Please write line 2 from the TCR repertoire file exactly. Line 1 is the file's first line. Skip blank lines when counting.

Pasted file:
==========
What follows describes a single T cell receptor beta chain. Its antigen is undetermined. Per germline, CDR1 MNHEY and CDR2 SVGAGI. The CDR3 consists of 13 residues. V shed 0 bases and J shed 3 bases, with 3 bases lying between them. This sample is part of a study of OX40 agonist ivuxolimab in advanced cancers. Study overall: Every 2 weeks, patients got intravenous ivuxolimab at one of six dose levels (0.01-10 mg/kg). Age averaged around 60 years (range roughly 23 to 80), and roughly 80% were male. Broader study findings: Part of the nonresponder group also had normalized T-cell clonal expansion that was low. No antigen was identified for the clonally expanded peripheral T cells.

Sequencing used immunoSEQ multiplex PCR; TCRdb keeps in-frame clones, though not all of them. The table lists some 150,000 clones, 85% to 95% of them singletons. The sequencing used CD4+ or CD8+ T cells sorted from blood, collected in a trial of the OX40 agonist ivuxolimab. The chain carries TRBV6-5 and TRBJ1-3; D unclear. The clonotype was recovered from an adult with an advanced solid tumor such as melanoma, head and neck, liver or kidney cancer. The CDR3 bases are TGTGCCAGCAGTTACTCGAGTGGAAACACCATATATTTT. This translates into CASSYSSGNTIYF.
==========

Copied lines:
Sequencing used immunoSEQ multiplex PCR; TCRdb keeps in-frame clones, though not all of them. The table lists some 150,000 clones, 85% to 95% of them singletons. The sequencing used CD4+ or CD8+ T cells sorted from blood, collected in a trial of the OX40 agonist ivuxolimab. The chain carries TRBV6-5 and TRBJ1-3; D unclear. The clonotype was recovered from an adult with an advanced solid tumor such as melanoma, head and neck, liver or kidney cancer. The CDR3 bases are TGTGCCAGCAGTTACTCGAGTGGAAACACCATATATTTT. This translates into CASSYSSGNTIYF.